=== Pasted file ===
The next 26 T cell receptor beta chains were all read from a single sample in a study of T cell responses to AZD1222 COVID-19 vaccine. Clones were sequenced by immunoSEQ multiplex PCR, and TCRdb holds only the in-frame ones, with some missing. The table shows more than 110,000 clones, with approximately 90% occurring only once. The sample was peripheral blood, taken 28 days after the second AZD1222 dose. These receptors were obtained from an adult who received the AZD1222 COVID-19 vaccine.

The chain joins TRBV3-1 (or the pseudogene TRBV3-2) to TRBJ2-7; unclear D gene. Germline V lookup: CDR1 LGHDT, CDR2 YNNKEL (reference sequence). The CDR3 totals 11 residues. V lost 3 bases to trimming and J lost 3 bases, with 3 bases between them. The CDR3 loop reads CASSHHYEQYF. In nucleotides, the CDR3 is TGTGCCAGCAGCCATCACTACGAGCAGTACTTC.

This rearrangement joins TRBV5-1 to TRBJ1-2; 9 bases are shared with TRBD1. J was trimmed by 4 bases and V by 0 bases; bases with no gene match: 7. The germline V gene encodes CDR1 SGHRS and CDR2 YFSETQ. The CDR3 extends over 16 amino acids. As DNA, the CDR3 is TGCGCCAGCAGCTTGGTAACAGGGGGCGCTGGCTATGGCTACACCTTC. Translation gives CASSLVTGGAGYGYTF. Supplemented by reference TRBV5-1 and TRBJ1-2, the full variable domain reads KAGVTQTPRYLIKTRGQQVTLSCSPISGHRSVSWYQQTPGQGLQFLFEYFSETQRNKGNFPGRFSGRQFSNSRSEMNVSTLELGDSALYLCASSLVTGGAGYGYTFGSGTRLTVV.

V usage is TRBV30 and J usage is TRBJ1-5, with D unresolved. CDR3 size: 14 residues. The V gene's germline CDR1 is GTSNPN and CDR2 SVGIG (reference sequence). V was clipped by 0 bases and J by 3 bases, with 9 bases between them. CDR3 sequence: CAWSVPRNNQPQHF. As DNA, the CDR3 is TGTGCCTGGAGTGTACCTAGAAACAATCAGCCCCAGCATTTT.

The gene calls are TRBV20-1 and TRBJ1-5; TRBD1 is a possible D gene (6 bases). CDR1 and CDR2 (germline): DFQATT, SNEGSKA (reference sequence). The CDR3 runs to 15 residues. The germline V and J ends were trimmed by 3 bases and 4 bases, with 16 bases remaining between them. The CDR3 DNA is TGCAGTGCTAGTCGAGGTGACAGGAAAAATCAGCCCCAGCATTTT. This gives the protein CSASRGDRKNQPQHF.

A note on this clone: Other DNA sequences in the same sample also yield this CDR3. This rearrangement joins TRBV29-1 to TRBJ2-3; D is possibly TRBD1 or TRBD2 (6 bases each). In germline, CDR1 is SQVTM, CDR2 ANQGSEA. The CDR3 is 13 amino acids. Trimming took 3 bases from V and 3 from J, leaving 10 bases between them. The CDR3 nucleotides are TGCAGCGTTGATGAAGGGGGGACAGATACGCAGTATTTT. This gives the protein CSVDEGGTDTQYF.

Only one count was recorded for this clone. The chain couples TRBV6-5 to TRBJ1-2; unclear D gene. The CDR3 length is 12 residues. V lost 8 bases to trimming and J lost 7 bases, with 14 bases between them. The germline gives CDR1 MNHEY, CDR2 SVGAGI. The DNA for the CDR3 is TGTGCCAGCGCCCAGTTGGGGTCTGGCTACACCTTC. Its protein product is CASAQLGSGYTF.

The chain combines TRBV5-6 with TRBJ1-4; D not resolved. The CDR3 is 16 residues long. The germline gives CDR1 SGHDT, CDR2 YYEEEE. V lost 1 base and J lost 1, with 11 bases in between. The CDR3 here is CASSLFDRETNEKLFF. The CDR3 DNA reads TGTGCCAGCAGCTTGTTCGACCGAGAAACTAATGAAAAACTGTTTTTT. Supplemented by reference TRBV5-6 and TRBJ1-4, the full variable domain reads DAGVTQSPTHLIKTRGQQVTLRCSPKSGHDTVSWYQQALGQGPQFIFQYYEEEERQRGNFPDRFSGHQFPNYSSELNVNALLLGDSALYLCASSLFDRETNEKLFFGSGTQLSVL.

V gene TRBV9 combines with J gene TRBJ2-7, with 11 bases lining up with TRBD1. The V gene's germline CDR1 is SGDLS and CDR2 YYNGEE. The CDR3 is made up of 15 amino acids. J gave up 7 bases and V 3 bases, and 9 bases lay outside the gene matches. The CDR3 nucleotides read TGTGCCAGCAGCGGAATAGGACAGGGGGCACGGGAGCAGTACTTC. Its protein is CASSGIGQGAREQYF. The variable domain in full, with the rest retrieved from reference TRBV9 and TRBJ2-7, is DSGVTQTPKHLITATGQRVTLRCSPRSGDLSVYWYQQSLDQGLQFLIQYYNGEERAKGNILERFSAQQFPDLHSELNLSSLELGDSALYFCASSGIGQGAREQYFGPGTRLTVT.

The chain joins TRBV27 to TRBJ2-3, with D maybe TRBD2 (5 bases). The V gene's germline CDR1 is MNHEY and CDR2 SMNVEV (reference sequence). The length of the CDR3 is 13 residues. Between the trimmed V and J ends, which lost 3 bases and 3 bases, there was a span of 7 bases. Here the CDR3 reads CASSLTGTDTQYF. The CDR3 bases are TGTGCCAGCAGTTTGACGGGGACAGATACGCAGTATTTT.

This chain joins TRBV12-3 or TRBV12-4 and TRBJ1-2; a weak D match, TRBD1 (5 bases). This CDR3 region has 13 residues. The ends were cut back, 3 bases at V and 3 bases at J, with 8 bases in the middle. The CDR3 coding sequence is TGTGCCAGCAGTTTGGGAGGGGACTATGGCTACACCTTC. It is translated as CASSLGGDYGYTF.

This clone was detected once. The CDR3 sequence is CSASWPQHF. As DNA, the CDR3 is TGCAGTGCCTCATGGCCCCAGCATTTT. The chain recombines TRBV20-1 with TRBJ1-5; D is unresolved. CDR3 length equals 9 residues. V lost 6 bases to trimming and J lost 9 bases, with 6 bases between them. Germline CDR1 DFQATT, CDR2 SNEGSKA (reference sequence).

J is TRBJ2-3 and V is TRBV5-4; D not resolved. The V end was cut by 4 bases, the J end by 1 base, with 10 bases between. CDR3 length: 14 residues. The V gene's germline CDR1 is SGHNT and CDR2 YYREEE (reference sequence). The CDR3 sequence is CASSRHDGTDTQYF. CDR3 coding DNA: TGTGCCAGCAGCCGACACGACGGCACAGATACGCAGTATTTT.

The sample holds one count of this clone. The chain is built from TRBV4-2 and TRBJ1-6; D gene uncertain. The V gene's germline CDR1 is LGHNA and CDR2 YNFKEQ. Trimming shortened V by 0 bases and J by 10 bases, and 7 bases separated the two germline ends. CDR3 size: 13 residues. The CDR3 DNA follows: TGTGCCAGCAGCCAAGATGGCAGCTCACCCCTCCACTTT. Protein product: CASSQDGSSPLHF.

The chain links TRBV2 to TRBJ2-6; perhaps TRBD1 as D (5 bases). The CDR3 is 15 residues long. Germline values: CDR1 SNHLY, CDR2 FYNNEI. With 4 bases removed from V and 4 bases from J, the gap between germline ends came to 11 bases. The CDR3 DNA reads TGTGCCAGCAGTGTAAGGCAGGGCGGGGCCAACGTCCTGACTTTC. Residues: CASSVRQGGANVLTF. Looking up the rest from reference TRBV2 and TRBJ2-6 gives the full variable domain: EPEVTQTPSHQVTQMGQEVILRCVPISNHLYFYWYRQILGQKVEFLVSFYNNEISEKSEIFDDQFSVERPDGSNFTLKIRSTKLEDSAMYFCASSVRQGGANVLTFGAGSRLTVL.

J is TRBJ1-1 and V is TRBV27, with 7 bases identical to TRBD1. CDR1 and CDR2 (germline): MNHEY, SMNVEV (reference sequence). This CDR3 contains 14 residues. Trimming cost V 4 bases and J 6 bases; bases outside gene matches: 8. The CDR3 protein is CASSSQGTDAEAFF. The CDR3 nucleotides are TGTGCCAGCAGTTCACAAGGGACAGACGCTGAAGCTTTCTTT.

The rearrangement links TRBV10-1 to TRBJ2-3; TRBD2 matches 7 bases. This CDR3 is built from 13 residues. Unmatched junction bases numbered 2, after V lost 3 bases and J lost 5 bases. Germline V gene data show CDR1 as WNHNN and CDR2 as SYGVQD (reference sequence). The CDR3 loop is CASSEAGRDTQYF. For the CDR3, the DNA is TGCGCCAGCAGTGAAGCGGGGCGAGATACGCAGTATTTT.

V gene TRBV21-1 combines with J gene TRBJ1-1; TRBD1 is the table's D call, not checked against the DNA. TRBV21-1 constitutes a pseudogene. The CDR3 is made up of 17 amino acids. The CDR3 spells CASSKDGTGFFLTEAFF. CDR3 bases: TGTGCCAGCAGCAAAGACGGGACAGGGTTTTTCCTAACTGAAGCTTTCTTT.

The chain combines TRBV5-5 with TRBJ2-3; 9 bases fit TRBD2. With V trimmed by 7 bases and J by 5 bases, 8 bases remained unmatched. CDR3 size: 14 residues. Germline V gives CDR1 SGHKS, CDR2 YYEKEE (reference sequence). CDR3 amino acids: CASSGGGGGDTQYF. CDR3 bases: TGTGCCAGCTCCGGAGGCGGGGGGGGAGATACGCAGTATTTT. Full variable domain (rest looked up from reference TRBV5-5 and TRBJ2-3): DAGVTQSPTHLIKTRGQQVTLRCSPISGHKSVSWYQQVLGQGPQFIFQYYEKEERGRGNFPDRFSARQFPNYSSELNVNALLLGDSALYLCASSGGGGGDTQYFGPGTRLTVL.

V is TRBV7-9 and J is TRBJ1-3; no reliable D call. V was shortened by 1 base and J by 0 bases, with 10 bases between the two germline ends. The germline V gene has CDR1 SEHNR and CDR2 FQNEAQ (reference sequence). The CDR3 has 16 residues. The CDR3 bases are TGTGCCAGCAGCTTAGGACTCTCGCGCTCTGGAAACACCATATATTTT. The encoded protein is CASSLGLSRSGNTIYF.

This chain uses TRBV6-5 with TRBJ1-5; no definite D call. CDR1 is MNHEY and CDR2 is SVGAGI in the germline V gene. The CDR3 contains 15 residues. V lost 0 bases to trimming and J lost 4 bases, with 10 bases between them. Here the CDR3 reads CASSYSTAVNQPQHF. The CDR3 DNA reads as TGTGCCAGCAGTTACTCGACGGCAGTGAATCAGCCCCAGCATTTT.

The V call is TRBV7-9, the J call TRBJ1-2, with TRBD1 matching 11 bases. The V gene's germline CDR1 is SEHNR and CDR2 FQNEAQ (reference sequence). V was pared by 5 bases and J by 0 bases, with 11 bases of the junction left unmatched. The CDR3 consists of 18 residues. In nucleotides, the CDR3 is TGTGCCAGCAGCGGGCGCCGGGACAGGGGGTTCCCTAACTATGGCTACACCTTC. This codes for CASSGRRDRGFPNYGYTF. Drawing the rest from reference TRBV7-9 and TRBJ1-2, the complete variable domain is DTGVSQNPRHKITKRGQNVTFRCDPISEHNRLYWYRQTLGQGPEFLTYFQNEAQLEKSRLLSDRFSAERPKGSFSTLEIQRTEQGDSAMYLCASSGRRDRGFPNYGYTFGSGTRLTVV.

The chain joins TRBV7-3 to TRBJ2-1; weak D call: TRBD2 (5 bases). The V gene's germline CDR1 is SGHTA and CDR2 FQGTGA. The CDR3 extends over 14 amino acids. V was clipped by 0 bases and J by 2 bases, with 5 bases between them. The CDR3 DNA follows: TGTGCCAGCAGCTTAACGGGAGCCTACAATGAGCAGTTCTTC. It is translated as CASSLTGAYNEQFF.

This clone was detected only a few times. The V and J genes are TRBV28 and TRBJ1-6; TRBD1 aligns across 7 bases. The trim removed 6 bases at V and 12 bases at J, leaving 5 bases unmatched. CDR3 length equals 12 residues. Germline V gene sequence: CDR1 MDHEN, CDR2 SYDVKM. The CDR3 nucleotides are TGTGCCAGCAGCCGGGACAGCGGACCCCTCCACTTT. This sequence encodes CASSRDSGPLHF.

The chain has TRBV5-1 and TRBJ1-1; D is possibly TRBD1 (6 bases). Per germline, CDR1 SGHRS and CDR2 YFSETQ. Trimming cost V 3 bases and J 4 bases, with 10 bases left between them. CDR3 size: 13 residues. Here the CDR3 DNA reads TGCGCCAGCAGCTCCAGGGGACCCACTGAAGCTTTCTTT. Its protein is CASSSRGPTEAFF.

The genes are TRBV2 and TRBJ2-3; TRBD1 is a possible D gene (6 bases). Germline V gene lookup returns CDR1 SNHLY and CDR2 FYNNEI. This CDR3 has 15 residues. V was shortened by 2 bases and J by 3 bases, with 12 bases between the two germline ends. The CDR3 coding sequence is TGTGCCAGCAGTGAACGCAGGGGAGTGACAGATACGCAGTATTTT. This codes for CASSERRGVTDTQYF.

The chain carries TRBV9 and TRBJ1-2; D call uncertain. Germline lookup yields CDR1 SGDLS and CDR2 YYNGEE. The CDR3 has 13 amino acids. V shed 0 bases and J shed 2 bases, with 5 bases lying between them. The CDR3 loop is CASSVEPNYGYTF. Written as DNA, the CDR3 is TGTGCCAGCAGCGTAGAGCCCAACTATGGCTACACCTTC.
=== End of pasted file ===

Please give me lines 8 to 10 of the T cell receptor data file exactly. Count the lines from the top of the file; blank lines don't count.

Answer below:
The chain combines TRBV5-6 with TRBJ1-4; D not resolved. The CDR3 is 16 residues long. The germline gives CDR1 SGHDT, CDR2 YYEEEE. V lost 1 base and J lost 1, with 11 bases in between. The CDR3 here is CASSLFDRETNEKLFF. The CDR3 DNA reads TGTGCCAGCAGCTTGTTCGACCGAGAAACTAATGAAAAACTGTTTTTT. Supplemented by reference TRBV5-6 and TRBJ1-4, the full variable domain reads DAGVTQSPTHLIKTRGQQVTLRCSPKSGHDTVSWYQQALGQGPQFIFQYYEEEERQRGNFPDRFSGHQFPNYSSELNVNALLLGDSALYLCASSLFDRETNEKLFFGSGTQLSVL.

V gene TRBV9 combines with J gene TRBJ2-7, with 11 bases lining up with TRBD1. The V gene's germline CDR1 is SGDLS and CDR2 YYNGEE. The CDR3 is made up of 15 amino acids. J gave up 7 bases and V 3 bases, and 9 bases lay outside the gene matches. The CDR3 nucleotides read TGTGCCAGCAGCGGAATAGGACAGGGGGCACGGGAGCAGTACTTC. Its protein is CASSGIGQGAREQYF. The variable domain in full, with the rest retrieved from reference TRBV9 and TRBJ2-7, is DSGVTQTPKHLITATGQRVTLRCSPRSGDLSVYWYQQSLDQGLQFLIQYYNGEERAKGNILERFSAQQFPDLHSELNLSSLELGDSALYFCASSGIGQGAREQYFGPGTRLTVT.

The chain joins TRBV27 to TRBJ2-3, with D maybe TRBD2 (5 bases). The V gene's germline CDR1 is MNHEY and CDR2 SMNVEV (reference sequence). The length of the CDR3 is 13 residues. Between the trimmed V and J ends, which lost 3 bases and 3 bases, there was a span of 7 bases. Here the CDR3 reads CASSLTGTDTQYF. The CDR3 bases are TGTGCCAGCAGTTTGACGGGGACAGATACGCAGTATTTT.